International Judo Federation (IJF) President Marius Vizer has hailed last weekend’s IJF Grand Slam in Abu Dhabi as a success, despite the controversy surrounding the banning of Israel’s flag.
Vizer met with Israel Judo Association (IJA) President Moshe Ponti in the United Arab Emirates' capital where it is claimed they agreed that the hospitality of the local organisers and the people in Abu Dhabi was "impeccable" and the support of everyone associated with the event was "beyond expectations".
Former world champion Yarden Gerbi and reigning European champion Sagi Muki won bronze medals for Israel during the event in the women’s under 63 kilogram and men’s under 73kg categories respectively, but were made to compete in uniforms with IJF insignia along with six of their compatriots.
Israeli athletes competing in the Arab world have at times been asked to hide their country’s flag in exchange for visas to enter certain countries, which have no diplomatic relations with Israel and do not recognise it.
In other instances, local organisers decline to display Israel’s flag, sometimes drawing criticism.
The occurrence in Abu Dhabi led to Israel’s Minister of Culture and Sport Miri Regev calling an emergency meeting with the heads of the country's sports associations to discuss the issue.
She also asked Prime Minister Benjamin Netanyahu to help her in the fight to avoid similar occurrences in the future.
Vizer has played down the issue, however, highlighting the positive aspects of the event.
"You had the courage to come here," said Vizer of Ponti.
"And your athletes had the courage to compete.
"We worked together with the Organising Committee and the Israeli delegation to make this event a success.
"The reaction of the public, the hospitality of our hosts and the behaviour of everyone proves that in the end sport wins."
The IJF claimed the decision to have Israeli judoka compete under its flag was based on a proposal made by the IJF Executive Committee and was fully approved and supported by the IJA and Ponti "to guarantee the security of the Israeli delegation and of all the participants in the Abu Dhabi Grand Slam".
Ponti said: "We did not want to risk our athletes' safety and we did everything possible to ensure that the whole event would function smoothly.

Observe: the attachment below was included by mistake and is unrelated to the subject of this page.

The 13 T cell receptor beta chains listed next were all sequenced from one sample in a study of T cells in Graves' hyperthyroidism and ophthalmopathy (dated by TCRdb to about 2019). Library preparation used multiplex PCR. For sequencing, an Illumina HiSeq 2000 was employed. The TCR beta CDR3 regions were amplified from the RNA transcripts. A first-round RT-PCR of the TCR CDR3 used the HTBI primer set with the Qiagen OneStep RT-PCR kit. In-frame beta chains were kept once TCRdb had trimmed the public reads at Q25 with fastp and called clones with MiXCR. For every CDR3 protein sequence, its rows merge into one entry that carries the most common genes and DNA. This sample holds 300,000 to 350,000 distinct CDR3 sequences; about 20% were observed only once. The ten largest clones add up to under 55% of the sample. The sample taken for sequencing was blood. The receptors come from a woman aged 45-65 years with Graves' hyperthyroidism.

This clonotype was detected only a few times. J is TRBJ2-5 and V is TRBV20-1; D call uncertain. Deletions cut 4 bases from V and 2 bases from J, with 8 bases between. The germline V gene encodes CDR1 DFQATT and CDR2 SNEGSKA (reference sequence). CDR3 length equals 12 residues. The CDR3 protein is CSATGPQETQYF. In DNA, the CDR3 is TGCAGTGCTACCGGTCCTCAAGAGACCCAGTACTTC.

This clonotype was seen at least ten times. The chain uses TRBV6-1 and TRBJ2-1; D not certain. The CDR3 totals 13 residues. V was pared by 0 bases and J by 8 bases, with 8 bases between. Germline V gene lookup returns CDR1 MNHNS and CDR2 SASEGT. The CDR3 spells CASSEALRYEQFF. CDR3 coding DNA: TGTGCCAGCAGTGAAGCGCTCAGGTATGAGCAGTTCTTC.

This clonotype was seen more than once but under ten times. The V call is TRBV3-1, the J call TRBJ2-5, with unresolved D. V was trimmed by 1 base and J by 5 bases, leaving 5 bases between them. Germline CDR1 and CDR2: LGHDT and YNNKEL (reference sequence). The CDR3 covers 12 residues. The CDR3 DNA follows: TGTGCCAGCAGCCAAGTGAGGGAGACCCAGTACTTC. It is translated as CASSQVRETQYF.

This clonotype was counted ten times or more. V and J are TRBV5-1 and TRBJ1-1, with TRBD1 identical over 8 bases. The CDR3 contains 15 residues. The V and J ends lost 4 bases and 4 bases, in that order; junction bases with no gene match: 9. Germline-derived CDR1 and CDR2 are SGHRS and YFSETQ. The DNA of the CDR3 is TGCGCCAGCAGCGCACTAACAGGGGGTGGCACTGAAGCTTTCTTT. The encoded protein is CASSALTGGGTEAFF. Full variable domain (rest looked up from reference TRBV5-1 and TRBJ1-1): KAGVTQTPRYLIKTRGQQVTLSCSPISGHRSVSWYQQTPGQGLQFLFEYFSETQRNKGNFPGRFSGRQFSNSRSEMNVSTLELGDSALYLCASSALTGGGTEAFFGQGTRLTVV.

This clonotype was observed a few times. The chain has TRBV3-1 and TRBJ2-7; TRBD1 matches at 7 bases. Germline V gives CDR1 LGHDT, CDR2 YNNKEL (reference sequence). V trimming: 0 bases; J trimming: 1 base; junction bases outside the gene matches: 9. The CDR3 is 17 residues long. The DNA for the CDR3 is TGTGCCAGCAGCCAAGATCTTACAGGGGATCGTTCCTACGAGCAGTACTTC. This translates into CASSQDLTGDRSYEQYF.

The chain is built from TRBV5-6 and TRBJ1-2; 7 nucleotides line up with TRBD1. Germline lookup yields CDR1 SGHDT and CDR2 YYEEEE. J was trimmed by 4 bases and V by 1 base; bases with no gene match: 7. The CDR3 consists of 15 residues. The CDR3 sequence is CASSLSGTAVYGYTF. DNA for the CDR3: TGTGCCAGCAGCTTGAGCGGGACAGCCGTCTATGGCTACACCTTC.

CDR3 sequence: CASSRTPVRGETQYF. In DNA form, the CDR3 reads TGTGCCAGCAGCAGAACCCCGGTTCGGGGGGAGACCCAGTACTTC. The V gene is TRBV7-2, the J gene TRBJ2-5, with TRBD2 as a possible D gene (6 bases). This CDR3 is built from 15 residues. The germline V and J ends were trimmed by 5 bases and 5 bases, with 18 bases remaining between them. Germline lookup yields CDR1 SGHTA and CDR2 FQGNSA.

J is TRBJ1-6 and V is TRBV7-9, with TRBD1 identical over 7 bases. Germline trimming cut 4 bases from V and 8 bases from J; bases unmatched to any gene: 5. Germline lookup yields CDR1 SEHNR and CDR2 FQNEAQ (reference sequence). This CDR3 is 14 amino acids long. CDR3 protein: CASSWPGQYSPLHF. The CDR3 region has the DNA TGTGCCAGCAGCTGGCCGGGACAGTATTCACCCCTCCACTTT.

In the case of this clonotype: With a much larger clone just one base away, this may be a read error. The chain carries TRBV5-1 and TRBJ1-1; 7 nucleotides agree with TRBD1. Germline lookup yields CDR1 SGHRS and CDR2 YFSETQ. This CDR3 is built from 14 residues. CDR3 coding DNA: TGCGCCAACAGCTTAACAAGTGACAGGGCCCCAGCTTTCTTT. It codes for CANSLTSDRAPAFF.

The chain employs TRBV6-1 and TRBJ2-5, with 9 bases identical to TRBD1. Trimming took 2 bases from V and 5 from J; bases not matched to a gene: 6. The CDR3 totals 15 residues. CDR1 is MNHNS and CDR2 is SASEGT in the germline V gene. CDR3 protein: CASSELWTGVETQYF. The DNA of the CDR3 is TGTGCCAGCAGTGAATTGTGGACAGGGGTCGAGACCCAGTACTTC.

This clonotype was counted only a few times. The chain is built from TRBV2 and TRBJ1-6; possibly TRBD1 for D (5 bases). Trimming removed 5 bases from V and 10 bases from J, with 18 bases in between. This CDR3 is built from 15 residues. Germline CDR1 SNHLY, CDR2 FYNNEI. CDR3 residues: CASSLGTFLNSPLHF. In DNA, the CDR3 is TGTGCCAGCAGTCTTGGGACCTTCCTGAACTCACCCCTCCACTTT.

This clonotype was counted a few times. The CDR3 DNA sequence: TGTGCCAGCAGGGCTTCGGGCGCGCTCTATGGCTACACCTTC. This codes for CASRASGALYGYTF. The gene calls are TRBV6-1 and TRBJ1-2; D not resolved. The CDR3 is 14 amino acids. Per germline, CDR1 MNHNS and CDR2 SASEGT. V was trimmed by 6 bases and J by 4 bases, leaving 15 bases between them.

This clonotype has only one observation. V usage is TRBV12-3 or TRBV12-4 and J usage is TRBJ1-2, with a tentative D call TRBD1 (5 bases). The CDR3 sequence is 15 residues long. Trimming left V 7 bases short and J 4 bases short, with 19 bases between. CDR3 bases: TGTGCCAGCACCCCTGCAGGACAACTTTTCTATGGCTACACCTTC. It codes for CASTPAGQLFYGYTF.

"Arriving at this decision was not easy but we fully supported the proposal made by the IJF and its implementation of the same.
"Before coming here we didn’t really know what to expect and that is why we treaded on the side of caution to ensure the success of the event.
"Everybody in the venue knew that our athletes were from Israel and I was really moved when I saw the public cheering for our competitors, especially the younger supporters."
Vizer expressed his hope that the geopolitical situation would improve soon so that Israeli judoka would be able to compete in the Abu Dhabi Grand Slam next year without any hindrance.
He also claimed that if Israel wished to host an IJF event in the future it would get the complete support of the world governing body.
"Every step you take can be seen in either a negative or a positive light," said Vizer.
"We definitely see what happened here in Abu Dhabi as positive.
"It is the case for the athletes themselves, who made history, and it opened a door for the future.
"Organising an event here and all over the world on the World Judo Tour is not only about promoting judo but also about promoting our values among the youth.
"Seeing the young people from Abu Dhabi cheering for the Israeli judoka is definitely a step forward.
"What politics cannot achieve, sport and judo can."
November 2015: Israeli Minister calls emergency meeting after country's flag is banned from IJF Grand Slam in Abu Dhabi
October 2015: Israel granted visas for Abu Dhabi Grand Slam says IJF chief Vizer
October 2015: Israel national judo team denied visas to compete at IJF Grand Slam event in Abu Dhabi